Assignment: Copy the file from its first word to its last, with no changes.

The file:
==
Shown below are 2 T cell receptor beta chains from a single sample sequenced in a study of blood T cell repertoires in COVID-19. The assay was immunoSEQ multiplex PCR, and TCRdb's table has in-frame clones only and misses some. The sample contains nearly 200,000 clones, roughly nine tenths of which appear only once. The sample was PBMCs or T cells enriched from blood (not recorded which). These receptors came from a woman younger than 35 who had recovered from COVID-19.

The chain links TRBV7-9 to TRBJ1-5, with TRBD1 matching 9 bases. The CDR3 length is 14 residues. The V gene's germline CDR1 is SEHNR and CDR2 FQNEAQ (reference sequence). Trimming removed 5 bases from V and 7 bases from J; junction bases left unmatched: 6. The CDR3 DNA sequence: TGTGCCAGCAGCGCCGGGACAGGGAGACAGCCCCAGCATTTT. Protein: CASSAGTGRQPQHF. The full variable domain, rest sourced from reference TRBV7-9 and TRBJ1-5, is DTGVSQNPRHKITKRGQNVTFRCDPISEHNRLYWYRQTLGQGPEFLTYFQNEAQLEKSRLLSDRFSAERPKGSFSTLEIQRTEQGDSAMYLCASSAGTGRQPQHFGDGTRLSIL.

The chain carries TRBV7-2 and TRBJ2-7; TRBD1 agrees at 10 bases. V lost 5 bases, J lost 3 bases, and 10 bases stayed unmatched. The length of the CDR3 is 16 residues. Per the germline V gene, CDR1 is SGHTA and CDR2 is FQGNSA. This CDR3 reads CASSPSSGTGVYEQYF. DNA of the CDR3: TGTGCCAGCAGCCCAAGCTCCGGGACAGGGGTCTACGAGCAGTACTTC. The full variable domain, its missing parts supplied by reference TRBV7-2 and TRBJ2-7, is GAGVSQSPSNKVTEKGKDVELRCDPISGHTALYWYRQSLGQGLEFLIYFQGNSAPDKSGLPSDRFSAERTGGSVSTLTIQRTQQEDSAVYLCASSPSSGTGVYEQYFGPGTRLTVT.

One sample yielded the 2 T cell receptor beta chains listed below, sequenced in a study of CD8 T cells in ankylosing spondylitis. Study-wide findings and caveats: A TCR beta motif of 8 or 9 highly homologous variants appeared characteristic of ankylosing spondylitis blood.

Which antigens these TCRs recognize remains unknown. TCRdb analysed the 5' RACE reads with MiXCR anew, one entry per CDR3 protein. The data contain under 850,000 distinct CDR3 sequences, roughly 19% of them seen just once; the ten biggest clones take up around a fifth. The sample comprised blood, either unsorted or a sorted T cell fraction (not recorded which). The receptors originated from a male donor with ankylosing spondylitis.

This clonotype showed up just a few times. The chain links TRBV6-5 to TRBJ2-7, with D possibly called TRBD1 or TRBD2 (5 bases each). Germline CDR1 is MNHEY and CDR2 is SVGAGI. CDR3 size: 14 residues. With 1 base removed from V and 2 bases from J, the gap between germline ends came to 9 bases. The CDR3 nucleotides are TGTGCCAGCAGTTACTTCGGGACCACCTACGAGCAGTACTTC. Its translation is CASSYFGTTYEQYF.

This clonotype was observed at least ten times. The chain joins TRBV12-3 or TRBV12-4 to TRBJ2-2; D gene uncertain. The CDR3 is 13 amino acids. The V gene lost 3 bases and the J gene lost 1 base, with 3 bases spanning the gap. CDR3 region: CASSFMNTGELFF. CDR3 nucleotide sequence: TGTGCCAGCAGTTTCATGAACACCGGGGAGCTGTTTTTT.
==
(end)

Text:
Shown below are 2 T cell receptor beta chains from a single sample sequenced in a study of blood T cell repertoires in COVID-19. The assay was immunoSEQ multiplex PCR, and TCRdb's table has in-frame clones only and misses some. The sample contains nearly 200,000 clones, roughly nine tenths of which appear only once. The sample was PBMCs or T cells enriched from blood (not recorded which). These receptors came from a woman younger than 35 who had recovered from COVID-19.

The chain links TRBV7-9 to TRBJ1-5, with TRBD1 matching 9 bases. The CDR3 length is 14 residues. The V gene's germline CDR1 is SEHNR and CDR2 FQNEAQ (reference sequence). Trimming removed 5 bases from V and 7 bases from J; junction bases left unmatched: 6. The CDR3 DNA sequence: TGTGCCAGCAGCGCCGGGACAGGGAGACAGCCCCAGCATTTT. Protein: CASSAGTGRQPQHF. The full variable domain, rest sourced from reference TRBV7-9 and TRBJ1-5, is DTGVSQNPRHKITKRGQNVTFRCDPISEHNRLYWYRQTLGQGPEFLTYFQNEAQLEKSRLLSDRFSAERPKGSFSTLEIQRTEQGDSAMYLCASSAGTGRQPQHFGDGTRLSIL.

The chain carries TRBV7-2 and TRBJ2-7; TRBD1 agrees at 10 bases. V lost 5 bases, J lost 3 bases, and 10 bases stayed unmatched. The length of the CDR3 is 16 residues. Per the germline V gene, CDR1 is SGHTA and CDR2 is FQGNSA. This CDR3 reads CASSPSSGTGVYEQYF. DNA of the CDR3: TGTGCCAGCAGCCCAAGCTCCGGGACAGGGGTCTACGAGCAGTACTTC. The full variable domain, its missing parts supplied by reference TRBV7-2 and TRBJ2-7, is GAGVSQSPSNKVTEKGKDVELRCDPISGHTALYWYRQSLGQGLEFLIYFQGNSAPDKSGLPSDRFSAERTGGSVSTLTIQRTQQEDSAVYLCASSPSSGTGVYEQYFGPGTRLTVT.

One sample yielded the 2 T cell receptor beta chains listed below, sequenced in a study of CD8 T cells in ankylosing spondylitis. Study-wide findings and caveats: A TCR beta motif of 8 or 9 highly homologous variants appeared characteristic of ankylosing spondylitis blood.

Which antigens these TCRs recognize remains unknown. TCRdb analysed the 5' RACE reads with MiXCR anew, one entry per CDR3 protein. The data contain under 850,000 distinct CDR3 sequences, roughly 19% of them seen just once; the ten biggest clones take up around a fifth. The sample comprised blood, either unsorted or a sorted T cell fraction (not recorded which). The receptors originated from a male donor with ankylosing spondylitis.

This clonotype showed up just a few times. The chain links TRBV6-5 to TRBJ2-7, with D possibly called TRBD1 or TRBD2 (5 bases each). Germline CDR1 is MNHEY and CDR2 is SVGAGI. CDR3 size: 14 residues. With 1 base removed from V and 2 bases from J, the gap between germline ends came to 9 bases. The CDR3 nucleotides are TGTGCCAGCAGTTACTTCGGGACCACCTACGAGCAGTACTTC. Its translation is CASSYFGTTYEQYF.

This clonotype was observed at least ten times. The chain joins TRBV12-3 or TRBV12-4 to TRBJ2-2; D gene uncertain. The CDR3 is 13 amino acids. The V gene lost 3 bases and the J gene lost 1 base, with 3 bases spanning the gap. CDR3 region: CASSFMNTGELFF. CDR3 nucleotide sequence: TGTGCCAGCAGTTTCATGAACACCGGGGAGCTGTTTTTT.